Case in Brief
Ward v. Commission des droits de la personne et des droits de la jeunesse
The Supreme Court finds the Quebec Human Rights Tribunal did not have jurisdiction to proceed with the case of a comedian who mocked a well-known teen singer with a disability, because it was not discrimination under the Quebec Charter of human rights and freedoms.
The Court also explains the legal framework that applies to a discrimination claim involving a public figure’s right to dignity and a professional comedian’s freedom of expression. The Court said a reasonable person would not view the comedian’s comments as inciting others to detest or vilify the young person’s humanity.
This case involves professional comedian Mike Ward, who mocked a well-known young person with a disability, Jérémy Gabriel. Between September 2010 and March 2013, Mr. Ward performed a popular show called “Mike Ward s’Expose”, where he mocked several prominent people from Quebec’s artistic community. Mr. Gabriel, a high school student with a singing career, was among them. Mr. Ward also posted video clips of himself mocking the Quebec artists. In 2012, Mr. Gabriel’s parents filed a complaint with the Commission des droits de la personne et des droits de la jeunesse (Commission), on their own behalf and on behalf of their son. The Commission concluded that there was a basis for discrimination. It took Mr. Ward to the Quebec Human Rights Tribunal (Tribunal) on behalf of Mr. Gabriel. Before the Tribunal, the Commission argued that Mr. Ward’s show and online content infringed the Quebec Charter of human rights and freedoms, on the basis of Mr. Gabriel’s disability. In his defence, Mr. Ward argued that he had the right to say what he did about Mr. Gabriel, under the Quebec Charter’s protected right to freedom of expression.
The Tribunal sided with the Commission. It found Mr. Ward had infringed Mr. Gabriel’s right to dignity, without discrimination, because of his disability under sections 4 and 10 of the Quebec Charter. The Tribunal also found that Mr. Ward’s comments exceeded the limits of what a “reasonable person” can tolerate as freedom of expression under section 3 of the Quebec Charter. In law, a reasonable person is a hypothetical individual that is used as a legal standard to determine how a typical person would think or behave. This concept is applied in many areas of the law. Mr. Ward’s appeal of the Tribunal’s decision was dismissed by a majority of the judges of the Quebec Court of Appeal. He then appealed that decision to the Supreme Court of Canada.
The Supreme Court has found that the Tribunal did not have jurisdiction to proceed with this case, because it was not a discrimination complaint.
This was a not discrimination complaint.
Chief Justice Wagner and Justice Côté wrote for the majority of judges. As they explained, the Tribunal had found that Mr. Gabriel was the target of Mr. Ward’s jokes due to his fame, not due to his disability, and fame is not a prohibited ground of discrimination under the Quebec Charter. As a result, the Tribunal did not have jurisdiction (that is, authority) to proceed with the case.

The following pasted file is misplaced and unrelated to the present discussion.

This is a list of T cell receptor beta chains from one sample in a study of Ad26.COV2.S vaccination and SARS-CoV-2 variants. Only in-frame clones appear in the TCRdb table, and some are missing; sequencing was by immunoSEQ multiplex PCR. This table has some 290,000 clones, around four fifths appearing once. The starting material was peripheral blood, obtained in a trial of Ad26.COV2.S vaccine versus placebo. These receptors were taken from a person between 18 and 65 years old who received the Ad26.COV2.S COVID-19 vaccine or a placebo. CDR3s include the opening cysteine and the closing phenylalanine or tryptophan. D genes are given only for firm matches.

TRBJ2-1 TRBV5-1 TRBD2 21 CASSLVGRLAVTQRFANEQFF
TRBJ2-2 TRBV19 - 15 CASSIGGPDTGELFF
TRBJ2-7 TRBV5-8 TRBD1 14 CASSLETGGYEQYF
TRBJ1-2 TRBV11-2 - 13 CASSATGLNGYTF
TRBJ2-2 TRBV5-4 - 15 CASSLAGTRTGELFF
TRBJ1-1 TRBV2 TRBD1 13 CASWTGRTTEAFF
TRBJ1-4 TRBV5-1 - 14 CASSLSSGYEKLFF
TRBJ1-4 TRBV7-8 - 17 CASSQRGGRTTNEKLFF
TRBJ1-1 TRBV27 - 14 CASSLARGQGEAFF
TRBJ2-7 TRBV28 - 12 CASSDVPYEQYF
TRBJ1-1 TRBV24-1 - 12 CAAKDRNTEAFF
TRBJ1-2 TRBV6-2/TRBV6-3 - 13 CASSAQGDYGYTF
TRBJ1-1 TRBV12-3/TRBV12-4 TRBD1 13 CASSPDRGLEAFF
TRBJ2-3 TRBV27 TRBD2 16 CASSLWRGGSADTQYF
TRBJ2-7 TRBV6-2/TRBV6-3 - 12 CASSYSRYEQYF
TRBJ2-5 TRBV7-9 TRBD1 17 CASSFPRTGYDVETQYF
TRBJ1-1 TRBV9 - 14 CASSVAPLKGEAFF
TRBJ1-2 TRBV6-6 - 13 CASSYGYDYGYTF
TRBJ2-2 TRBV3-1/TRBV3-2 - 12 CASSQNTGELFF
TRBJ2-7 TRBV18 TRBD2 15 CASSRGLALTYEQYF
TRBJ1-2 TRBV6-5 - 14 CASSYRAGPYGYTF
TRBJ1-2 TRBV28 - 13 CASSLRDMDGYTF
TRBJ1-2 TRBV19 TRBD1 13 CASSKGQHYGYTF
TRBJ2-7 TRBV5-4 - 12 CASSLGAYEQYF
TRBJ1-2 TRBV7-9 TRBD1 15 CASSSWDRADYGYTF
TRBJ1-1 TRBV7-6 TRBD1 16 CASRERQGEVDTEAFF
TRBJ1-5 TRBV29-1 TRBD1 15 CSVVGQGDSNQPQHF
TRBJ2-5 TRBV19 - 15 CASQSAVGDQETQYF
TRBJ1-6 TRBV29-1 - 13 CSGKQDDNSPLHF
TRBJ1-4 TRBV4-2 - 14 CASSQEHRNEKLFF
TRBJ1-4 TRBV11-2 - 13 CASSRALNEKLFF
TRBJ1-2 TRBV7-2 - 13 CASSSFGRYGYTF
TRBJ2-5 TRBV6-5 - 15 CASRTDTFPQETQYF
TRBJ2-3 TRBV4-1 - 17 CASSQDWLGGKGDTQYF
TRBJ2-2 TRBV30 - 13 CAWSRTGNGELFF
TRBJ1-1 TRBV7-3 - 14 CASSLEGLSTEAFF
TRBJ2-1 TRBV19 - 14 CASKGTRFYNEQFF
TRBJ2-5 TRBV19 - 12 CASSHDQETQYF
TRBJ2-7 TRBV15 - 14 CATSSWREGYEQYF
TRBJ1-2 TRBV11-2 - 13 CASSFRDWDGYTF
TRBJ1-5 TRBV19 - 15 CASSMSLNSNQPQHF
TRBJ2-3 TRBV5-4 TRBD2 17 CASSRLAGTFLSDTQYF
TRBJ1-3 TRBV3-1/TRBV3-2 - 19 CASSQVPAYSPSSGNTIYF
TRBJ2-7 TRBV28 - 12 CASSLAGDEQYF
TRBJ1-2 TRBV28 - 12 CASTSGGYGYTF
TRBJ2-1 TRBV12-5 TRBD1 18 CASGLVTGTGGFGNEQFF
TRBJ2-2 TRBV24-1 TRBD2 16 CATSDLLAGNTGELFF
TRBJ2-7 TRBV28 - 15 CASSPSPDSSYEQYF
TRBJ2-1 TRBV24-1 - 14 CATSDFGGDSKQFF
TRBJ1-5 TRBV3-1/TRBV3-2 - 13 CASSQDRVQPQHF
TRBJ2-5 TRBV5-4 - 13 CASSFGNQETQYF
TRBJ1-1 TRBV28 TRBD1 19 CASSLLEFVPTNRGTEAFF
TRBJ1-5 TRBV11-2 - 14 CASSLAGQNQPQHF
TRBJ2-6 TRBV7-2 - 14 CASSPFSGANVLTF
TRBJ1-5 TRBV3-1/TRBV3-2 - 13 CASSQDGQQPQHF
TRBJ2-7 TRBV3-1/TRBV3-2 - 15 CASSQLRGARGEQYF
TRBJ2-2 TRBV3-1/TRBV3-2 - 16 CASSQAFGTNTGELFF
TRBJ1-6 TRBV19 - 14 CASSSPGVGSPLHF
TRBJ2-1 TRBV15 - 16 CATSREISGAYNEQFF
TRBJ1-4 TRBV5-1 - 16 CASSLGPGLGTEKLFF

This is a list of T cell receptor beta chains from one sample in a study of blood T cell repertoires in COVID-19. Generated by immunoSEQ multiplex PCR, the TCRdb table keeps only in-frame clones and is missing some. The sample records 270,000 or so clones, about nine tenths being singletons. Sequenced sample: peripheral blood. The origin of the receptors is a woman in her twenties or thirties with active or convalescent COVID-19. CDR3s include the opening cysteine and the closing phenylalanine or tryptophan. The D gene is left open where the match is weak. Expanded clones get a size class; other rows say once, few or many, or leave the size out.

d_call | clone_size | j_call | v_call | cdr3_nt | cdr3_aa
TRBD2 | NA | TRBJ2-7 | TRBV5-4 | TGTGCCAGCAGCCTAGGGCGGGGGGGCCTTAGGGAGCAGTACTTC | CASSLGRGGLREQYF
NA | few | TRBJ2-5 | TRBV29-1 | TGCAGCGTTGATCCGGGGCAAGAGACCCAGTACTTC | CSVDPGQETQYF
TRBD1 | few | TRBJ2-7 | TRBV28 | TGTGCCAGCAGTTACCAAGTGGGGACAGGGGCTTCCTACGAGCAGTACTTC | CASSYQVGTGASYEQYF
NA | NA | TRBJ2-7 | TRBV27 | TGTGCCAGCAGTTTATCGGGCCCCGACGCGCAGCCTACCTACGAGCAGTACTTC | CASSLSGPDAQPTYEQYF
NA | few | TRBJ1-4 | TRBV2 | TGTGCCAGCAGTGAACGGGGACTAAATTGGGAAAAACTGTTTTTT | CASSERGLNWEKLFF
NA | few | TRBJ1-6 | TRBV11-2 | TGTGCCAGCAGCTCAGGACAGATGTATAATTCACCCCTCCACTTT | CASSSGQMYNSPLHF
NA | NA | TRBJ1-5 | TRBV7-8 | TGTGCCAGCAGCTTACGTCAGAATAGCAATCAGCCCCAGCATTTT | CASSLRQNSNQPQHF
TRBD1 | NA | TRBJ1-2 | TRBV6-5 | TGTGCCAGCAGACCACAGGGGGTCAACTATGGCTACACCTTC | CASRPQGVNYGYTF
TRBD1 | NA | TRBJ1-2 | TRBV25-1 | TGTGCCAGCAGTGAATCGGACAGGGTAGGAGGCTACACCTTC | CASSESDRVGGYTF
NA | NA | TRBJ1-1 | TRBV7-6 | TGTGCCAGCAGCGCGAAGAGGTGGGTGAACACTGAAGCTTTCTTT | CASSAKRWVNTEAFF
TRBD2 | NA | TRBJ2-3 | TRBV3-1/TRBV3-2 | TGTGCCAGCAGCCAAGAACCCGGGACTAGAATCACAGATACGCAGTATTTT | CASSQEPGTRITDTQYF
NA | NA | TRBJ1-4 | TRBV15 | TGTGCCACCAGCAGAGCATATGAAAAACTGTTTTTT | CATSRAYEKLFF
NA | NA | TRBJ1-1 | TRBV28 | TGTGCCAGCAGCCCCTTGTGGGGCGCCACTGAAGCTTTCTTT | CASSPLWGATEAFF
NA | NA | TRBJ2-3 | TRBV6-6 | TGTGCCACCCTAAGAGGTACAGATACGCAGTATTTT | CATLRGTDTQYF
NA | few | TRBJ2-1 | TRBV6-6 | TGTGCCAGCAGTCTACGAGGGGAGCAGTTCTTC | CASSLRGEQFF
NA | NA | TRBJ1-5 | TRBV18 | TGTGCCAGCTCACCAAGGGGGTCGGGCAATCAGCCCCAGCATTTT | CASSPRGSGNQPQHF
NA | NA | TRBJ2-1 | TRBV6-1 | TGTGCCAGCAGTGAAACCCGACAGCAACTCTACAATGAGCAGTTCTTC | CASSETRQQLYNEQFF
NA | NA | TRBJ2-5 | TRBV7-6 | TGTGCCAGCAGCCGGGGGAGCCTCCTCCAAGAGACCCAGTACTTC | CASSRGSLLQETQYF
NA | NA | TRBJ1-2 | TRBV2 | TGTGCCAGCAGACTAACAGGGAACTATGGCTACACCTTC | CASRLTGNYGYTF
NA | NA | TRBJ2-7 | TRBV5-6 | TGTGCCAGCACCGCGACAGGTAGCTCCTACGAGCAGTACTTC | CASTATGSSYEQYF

The majority noted that the comments made by Mr. Ward about Mr. Gabriel did not lead to an action in defamation, but rather to a discrimination claim. This distinction is important because the Tribunal has no power to decide actions in defamation or other civil liability actions, since its jurisdiction is limited to complaints of discrimination under the Quebec Charter. The Tribunal can hear disputes involving comments like those made in this case only if they are allegedly discriminatory.
The majority went on to explain the legal framework that applies to a discrimination claim involving a public figure’s right to dignity, on the one hand, and a professional comedian’s freedom of expression, on the other. Under the first requirement of this framework, the majority said a reasonable person would not view Mr. Ward’s comments about Mr. Gabriel as inciting others to detest or vilify his humanity. They wrote, “making fun of a person’s physical characteristics may be repugnant; it most certainly is when the person in question is a young person with a disability who contributes with determination to society. But expression of this kind does not, simply by being repugnant, incite others to detest or vilify the humanity of the person targeted.”
Under the second requirement of this framework, the majority said a reasonable person could not view the comments as likely to lead to discriminatory treatment of Mr. Gabriel.
As a result, the majority concluded that the comments, “exploited, rightly or wrongly, a feeling of discomfort in order to entertain, but they did little more than that”.
Cases in Brief are prepared by communications staff of the Supreme Court of Canada to help the public better understand Court decisions. They do not form part of the Court’s reasons for judgment and are not for use in legal proceedings.
- Date modified: